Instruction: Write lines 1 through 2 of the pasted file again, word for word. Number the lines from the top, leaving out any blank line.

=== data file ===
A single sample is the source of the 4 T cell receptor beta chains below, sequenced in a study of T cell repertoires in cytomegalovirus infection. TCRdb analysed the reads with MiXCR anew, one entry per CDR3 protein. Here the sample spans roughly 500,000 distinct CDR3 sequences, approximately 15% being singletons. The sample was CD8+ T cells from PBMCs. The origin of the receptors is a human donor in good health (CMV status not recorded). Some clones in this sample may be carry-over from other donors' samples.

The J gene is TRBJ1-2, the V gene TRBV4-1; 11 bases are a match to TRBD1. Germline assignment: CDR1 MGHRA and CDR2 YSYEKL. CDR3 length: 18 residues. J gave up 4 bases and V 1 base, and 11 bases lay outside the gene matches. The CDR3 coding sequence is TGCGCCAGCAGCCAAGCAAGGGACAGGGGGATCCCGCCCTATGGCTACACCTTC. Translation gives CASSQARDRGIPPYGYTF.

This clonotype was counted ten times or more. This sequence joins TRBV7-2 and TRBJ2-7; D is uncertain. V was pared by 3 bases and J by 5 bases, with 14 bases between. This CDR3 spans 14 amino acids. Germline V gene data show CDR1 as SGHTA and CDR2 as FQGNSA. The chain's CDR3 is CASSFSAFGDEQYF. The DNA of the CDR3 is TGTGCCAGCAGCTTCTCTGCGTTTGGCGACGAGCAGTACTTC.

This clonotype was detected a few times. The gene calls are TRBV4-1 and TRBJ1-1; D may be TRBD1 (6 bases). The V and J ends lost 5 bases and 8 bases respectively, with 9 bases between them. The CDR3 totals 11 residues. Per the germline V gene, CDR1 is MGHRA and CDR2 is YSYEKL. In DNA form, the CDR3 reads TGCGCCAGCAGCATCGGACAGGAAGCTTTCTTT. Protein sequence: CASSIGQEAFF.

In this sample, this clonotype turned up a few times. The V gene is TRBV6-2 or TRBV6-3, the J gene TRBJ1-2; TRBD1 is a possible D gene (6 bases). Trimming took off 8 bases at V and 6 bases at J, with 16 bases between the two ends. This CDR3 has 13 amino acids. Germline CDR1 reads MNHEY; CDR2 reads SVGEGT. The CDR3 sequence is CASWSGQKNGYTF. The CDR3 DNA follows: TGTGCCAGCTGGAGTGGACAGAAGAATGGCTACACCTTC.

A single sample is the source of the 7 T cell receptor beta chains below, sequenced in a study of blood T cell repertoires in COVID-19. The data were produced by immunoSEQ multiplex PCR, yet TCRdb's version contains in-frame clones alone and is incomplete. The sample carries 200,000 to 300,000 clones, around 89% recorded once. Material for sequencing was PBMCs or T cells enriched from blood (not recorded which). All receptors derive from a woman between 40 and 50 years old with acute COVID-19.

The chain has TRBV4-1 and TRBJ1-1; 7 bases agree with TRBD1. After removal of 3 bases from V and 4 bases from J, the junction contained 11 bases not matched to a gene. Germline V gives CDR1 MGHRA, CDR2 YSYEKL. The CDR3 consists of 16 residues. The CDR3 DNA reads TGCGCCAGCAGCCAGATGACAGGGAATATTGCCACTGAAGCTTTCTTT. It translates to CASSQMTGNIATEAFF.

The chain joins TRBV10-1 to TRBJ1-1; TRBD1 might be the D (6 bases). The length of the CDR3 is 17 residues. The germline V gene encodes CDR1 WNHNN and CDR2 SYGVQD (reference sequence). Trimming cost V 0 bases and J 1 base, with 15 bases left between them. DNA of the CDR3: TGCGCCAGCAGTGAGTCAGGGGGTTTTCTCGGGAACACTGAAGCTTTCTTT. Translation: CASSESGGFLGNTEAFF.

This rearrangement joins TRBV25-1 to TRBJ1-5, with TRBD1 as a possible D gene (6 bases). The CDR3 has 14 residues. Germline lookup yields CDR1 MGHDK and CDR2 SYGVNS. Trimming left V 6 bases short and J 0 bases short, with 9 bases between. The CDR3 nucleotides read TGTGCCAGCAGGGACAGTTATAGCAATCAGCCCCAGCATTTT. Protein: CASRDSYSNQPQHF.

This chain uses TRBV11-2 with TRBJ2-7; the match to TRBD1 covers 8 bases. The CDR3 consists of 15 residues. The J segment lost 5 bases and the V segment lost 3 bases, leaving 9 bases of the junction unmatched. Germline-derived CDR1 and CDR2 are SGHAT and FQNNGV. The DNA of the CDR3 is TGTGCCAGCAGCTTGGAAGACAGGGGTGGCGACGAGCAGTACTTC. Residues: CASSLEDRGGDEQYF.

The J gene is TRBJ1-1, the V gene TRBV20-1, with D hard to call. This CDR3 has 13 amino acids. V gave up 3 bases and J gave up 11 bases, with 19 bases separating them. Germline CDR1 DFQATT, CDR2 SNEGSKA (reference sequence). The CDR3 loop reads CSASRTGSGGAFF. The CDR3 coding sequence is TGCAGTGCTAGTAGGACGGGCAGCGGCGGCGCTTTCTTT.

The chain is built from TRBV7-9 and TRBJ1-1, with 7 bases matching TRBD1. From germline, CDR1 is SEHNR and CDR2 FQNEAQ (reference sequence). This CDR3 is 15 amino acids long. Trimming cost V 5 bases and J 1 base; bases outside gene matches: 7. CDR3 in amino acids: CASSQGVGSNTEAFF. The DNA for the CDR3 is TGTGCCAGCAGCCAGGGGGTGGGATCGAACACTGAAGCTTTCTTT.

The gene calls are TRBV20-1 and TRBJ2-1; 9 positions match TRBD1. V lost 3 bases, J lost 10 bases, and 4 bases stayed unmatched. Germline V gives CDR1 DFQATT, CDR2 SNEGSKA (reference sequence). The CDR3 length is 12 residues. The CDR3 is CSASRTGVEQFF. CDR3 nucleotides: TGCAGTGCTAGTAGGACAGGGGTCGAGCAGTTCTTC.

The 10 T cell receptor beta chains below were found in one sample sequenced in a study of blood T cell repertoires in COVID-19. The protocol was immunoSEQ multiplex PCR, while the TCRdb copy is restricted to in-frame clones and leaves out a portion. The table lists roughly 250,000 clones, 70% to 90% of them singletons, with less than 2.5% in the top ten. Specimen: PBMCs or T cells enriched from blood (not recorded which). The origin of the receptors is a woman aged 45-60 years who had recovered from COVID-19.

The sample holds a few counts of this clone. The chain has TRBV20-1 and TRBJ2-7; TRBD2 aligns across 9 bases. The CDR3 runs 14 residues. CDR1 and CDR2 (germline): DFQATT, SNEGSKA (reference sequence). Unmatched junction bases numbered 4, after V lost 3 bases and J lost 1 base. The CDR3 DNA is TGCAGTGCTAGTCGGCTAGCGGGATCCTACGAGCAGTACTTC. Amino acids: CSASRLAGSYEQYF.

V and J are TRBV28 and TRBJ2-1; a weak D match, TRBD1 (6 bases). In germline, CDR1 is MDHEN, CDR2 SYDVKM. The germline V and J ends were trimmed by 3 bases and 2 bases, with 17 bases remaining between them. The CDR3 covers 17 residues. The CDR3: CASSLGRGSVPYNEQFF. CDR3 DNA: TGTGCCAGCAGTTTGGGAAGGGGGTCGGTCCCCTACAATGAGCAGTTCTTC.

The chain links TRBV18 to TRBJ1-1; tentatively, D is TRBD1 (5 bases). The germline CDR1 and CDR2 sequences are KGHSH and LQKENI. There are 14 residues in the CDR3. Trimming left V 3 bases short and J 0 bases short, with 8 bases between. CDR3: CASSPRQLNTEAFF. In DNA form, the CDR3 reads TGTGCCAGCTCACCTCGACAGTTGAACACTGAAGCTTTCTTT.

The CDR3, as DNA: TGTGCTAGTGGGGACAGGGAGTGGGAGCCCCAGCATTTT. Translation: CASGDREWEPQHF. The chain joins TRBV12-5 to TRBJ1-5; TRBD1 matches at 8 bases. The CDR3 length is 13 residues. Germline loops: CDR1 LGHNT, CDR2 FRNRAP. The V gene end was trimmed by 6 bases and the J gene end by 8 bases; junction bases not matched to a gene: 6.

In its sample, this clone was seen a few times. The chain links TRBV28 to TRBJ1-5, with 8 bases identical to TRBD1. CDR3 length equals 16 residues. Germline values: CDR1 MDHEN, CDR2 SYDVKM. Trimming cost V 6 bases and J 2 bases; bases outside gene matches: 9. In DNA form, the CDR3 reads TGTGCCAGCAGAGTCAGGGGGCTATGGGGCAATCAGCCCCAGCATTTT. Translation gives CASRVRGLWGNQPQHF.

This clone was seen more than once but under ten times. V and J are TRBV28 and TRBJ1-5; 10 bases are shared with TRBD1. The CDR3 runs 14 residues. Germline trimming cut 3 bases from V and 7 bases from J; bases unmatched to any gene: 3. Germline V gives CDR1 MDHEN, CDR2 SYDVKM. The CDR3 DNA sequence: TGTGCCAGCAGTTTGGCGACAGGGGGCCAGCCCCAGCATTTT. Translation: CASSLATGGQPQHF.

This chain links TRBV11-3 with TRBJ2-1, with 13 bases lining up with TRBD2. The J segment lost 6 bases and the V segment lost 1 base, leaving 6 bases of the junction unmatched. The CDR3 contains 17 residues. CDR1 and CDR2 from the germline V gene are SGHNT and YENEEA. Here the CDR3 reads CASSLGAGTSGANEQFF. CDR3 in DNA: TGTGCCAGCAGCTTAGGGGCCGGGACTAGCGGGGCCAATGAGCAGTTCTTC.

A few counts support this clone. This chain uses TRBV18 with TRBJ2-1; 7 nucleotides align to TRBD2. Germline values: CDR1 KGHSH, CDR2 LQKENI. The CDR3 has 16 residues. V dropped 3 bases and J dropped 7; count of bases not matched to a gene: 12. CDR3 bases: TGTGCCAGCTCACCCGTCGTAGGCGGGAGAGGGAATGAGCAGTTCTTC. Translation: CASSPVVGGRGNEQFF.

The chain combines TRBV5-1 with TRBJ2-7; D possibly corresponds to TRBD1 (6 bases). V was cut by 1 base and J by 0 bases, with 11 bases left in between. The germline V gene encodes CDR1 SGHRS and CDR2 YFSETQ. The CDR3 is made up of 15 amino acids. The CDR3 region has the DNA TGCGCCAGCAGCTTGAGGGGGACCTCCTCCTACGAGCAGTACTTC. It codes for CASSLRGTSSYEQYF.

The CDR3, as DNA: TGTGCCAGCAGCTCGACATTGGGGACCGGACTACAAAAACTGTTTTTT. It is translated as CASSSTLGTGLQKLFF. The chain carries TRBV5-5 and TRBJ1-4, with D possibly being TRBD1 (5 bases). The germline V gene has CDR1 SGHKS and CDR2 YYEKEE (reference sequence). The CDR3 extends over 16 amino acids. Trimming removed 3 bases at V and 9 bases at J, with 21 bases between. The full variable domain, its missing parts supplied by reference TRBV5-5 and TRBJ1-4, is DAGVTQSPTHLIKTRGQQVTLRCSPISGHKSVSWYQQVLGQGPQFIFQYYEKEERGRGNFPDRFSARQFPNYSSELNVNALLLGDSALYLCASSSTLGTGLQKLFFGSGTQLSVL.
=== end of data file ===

A single sample is the source of the 4 T cell receptor beta chains below, sequenced in a study of T cell repertoires in cytomegalovirus infection. TCRdb analysed the reads with MiXCR anew, one entry per CDR3 protein. Here the sample spans roughly 500,000 distinct CDR3 sequences, approximately 15% being singletons. The sample was CD8+ T cells from PBMCs. The origin of the receptors is a human donor in good health (CMV status not recorded). Some clones in this sample may be carry-over from other donors' samples.

The J gene is TRBJ1-2, the V gene TRBV4-1; 11 bases are a match to TRBD1. Germline assignment: CDR1 MGHRA and CDR2 YSYEKL. CDR3 length: 18 residues. J gave up 4 bases and V 1 base, and 11 bases lay outside the gene matches. The CDR3 coding sequence is TGCGCCAGCAGCCAAGCAAGGGACAGGGGGATCCCGCCCTATGGCTACACCTTC. Translation gives CASSQARDRGIPPYGYTF.